The stories behind this ritual are many. The most popular amongst them is the one of princess Veeravati and her seven brothers. As a married woman, Veeravati fasted for the first time at her parents’ house. As she waited for the moon to rise, it became difficult for her to control her thirst and hunger. Her brothers, who loved her dearly, could not see her in distress and, therefore, tricked her into breaking the fast by showing her a mirror image of the moon under a pipal tree. The moment she took the food, news came that her husband was dead. Supposedly, as the princess rushed back home to see her husband, she met Parvati and her consort Shiva, to whom she narrated her story. Moved by her plight, goddesses Parvati instructed her to complete the fast with rituals the following day. This is how Veeravati got her husband back.
Sadly, the inherent nature of this festival has lost its value. There now exists a hierarchical relationship between a man and his wife. With changing times, the way people observe this festival too has evolved. The ritual has slowly drifted away from its original meaning and its interpretation has changed to suit the views of a traditionally patriarchal society. While some have modified certain rituals, others have completely abandoned this practice, as for them, the festival creates a gender hierarchy. But breaking stereotypes, men too have started fasting for women. Moreover, if one believes in the concept of praying, or maybe fasting for the longevity of their spouse, without any compulsion, what’s the harm? What’s wrong if women want to do something that makes them and their husbands happy? Women, or even men, observe Karwa Chauth not due to any compulsion, but out of choice. Surely enough, women have come a long way to achieving gender equality, but mixing it with tradition and sentiment does not augur well. Karwa Chauth is being followed since centuries, when the life of a woman was completely dependent on men. Now that many women are self-dependent and are being treated equal to that of men, should one’s beliefs drift away?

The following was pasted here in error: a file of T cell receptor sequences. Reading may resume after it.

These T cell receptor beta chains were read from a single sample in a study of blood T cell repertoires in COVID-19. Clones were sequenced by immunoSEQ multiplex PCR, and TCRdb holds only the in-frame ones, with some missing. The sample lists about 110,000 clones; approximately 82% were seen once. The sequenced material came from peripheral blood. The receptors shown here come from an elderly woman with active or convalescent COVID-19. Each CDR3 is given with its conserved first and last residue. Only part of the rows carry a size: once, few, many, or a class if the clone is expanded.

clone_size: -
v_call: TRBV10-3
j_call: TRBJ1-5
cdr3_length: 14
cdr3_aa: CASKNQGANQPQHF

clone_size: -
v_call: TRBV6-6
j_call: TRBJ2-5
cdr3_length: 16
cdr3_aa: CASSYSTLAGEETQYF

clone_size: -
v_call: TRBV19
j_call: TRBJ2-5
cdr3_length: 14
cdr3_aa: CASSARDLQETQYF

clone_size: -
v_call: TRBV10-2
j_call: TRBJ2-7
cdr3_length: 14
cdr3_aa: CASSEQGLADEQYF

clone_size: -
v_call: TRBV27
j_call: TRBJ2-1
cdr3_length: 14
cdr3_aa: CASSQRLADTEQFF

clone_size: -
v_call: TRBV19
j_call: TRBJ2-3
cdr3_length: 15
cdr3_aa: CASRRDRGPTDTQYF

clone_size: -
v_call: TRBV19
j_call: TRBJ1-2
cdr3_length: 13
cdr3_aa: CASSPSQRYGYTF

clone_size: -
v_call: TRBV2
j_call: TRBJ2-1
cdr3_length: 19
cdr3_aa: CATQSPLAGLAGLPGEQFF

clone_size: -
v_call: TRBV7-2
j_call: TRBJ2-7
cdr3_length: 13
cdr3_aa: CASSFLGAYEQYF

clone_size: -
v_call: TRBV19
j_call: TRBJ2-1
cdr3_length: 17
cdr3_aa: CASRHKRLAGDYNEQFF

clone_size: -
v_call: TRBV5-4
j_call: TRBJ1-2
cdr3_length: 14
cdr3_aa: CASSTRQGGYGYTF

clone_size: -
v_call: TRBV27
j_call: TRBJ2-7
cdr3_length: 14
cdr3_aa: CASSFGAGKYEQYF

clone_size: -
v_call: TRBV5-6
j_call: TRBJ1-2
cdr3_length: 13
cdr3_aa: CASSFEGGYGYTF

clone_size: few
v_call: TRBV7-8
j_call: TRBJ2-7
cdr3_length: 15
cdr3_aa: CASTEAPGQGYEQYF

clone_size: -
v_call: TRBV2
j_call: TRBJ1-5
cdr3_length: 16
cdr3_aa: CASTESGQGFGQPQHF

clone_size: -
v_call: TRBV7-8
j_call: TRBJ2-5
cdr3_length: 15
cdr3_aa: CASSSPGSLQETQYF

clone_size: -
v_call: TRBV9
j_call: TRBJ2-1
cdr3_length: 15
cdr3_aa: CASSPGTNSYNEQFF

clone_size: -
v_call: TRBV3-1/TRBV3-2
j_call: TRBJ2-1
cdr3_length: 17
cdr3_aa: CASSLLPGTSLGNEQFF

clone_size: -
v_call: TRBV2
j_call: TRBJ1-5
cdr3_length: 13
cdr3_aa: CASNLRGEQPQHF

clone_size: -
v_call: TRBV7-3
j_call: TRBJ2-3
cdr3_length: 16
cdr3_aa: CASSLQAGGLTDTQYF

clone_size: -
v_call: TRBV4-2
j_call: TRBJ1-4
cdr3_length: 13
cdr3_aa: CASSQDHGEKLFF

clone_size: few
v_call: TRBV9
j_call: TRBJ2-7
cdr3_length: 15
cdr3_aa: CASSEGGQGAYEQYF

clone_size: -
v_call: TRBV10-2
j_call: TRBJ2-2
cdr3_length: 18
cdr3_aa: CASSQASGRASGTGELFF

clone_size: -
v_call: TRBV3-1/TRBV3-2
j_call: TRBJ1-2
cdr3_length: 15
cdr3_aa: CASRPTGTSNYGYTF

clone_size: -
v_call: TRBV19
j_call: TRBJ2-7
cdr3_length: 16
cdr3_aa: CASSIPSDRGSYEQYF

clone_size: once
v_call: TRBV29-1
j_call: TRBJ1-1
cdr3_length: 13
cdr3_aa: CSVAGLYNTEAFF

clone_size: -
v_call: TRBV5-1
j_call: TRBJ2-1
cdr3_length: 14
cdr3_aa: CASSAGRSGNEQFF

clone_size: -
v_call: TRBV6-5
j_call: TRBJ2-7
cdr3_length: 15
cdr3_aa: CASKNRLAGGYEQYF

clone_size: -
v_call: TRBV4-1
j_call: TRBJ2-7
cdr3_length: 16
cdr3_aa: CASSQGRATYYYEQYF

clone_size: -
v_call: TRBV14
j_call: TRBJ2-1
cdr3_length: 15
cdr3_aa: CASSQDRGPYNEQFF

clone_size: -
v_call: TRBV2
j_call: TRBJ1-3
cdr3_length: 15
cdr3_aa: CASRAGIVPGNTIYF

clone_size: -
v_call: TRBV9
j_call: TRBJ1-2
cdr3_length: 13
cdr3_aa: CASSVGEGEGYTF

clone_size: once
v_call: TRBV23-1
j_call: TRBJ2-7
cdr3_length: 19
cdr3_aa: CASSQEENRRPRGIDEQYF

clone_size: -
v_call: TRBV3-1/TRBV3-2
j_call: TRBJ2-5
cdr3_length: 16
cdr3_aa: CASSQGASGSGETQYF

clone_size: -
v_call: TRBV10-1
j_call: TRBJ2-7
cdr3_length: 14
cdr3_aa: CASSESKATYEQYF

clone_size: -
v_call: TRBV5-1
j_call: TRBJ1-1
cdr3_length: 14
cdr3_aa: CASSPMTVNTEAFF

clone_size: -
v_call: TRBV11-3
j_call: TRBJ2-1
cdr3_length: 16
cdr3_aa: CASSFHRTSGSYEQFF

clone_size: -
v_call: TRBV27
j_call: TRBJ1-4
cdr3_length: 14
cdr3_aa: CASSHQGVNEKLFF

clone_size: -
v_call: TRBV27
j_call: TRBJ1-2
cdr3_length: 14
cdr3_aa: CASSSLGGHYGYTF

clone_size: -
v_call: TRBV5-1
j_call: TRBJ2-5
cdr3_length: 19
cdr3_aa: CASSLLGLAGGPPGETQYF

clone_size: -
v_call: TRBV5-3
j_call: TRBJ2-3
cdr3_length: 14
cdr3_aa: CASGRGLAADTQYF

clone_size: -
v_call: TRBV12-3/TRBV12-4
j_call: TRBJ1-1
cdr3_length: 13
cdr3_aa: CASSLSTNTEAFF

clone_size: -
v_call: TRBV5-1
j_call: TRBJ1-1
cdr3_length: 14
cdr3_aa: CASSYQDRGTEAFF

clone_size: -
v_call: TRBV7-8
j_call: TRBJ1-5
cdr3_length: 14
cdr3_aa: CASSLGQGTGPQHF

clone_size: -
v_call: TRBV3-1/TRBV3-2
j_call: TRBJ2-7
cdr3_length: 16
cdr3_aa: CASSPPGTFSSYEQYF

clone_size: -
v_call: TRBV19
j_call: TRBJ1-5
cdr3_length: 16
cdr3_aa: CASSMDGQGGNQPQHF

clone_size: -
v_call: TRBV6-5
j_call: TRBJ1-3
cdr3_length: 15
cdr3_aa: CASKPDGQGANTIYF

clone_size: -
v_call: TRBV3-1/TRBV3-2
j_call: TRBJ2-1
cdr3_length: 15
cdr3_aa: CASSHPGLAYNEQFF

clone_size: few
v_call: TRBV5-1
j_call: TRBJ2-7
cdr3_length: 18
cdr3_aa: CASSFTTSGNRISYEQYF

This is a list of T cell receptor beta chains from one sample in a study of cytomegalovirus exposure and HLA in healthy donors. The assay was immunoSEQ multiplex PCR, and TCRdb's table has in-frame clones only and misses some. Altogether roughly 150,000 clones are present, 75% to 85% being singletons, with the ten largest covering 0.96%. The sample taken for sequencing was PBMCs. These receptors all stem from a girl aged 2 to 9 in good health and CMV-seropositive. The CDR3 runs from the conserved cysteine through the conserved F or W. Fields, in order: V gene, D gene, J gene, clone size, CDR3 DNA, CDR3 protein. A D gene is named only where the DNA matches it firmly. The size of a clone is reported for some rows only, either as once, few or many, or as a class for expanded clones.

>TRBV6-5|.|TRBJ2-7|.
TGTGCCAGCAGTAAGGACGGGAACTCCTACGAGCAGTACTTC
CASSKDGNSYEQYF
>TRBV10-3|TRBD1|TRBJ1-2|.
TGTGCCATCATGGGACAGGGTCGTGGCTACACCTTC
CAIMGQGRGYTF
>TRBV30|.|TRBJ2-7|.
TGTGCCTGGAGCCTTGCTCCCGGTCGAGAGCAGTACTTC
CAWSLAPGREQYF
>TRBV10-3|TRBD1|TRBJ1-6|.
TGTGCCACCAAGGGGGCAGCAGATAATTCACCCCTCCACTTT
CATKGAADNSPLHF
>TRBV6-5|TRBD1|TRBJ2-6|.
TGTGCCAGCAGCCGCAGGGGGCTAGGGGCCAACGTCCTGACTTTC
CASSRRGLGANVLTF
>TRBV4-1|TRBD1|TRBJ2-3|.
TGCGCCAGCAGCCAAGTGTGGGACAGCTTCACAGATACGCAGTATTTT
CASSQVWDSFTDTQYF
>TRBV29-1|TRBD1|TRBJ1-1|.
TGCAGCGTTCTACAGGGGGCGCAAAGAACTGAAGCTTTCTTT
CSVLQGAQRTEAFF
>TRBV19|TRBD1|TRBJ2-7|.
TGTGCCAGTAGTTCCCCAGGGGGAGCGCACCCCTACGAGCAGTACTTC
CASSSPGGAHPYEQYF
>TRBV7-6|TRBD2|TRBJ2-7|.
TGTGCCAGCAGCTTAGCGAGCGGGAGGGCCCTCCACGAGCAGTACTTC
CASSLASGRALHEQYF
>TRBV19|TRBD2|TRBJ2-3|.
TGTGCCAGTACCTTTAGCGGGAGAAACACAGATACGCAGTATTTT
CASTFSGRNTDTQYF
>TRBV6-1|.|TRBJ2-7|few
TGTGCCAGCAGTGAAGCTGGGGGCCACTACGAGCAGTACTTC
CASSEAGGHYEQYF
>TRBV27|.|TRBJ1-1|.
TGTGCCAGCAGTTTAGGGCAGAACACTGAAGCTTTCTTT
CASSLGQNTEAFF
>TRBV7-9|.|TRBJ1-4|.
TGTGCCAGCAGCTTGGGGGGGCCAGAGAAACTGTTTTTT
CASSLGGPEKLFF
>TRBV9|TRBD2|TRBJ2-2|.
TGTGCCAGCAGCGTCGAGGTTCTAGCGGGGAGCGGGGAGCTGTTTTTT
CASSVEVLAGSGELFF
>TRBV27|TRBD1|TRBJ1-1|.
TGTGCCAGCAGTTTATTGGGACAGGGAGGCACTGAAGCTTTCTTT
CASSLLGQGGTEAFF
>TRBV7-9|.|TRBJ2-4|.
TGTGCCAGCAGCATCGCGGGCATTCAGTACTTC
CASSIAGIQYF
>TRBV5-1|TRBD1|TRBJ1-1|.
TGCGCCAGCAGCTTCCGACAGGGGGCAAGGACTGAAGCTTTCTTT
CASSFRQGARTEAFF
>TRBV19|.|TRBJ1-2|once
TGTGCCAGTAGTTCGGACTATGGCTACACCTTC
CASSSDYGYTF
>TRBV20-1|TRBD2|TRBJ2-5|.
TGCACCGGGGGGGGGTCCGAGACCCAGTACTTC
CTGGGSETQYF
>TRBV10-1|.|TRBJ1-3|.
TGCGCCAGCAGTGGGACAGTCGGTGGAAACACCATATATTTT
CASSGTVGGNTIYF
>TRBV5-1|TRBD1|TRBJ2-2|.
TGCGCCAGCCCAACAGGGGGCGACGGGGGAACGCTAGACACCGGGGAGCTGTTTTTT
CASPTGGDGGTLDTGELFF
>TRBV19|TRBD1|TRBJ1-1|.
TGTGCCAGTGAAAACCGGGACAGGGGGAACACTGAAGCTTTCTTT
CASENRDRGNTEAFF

And it is not that those who oppose Karwa Chauth are ‘liberals’ and those who support it are ‘conservatives’. These are convenient classifications. Thousands of women across the country who have established themselves and even become icons, at home and in their workplace, observe it. The famous Gulab Gang is an empowered group, but can it be said that, if some of its married members observe Karwa Chauth, they are subservient to a patriarchal society?
On the other hand, ridiculous attempts have been made to compare Karwa Chauth with polygamy. Some people have argued that, if polygamy is to be abolished, so should Karwa Chauth, as the latter is equally regressive. However, though religious in its origin, Karwa Chauth has never been imposed as part of a religio-legal framework. No woman has gone to court claiming she is being compelled observe Karwa Chauth. On the other hand, tripletalaq is a sort of law – now challenged.
The fact remains that Karwa Chauth has not robbed any fundamental right the Constitution gives. When we think of a progressive India, we think of Indian women having the right to choose. This includes the right to observe Karwa Chauth without being ridiculed.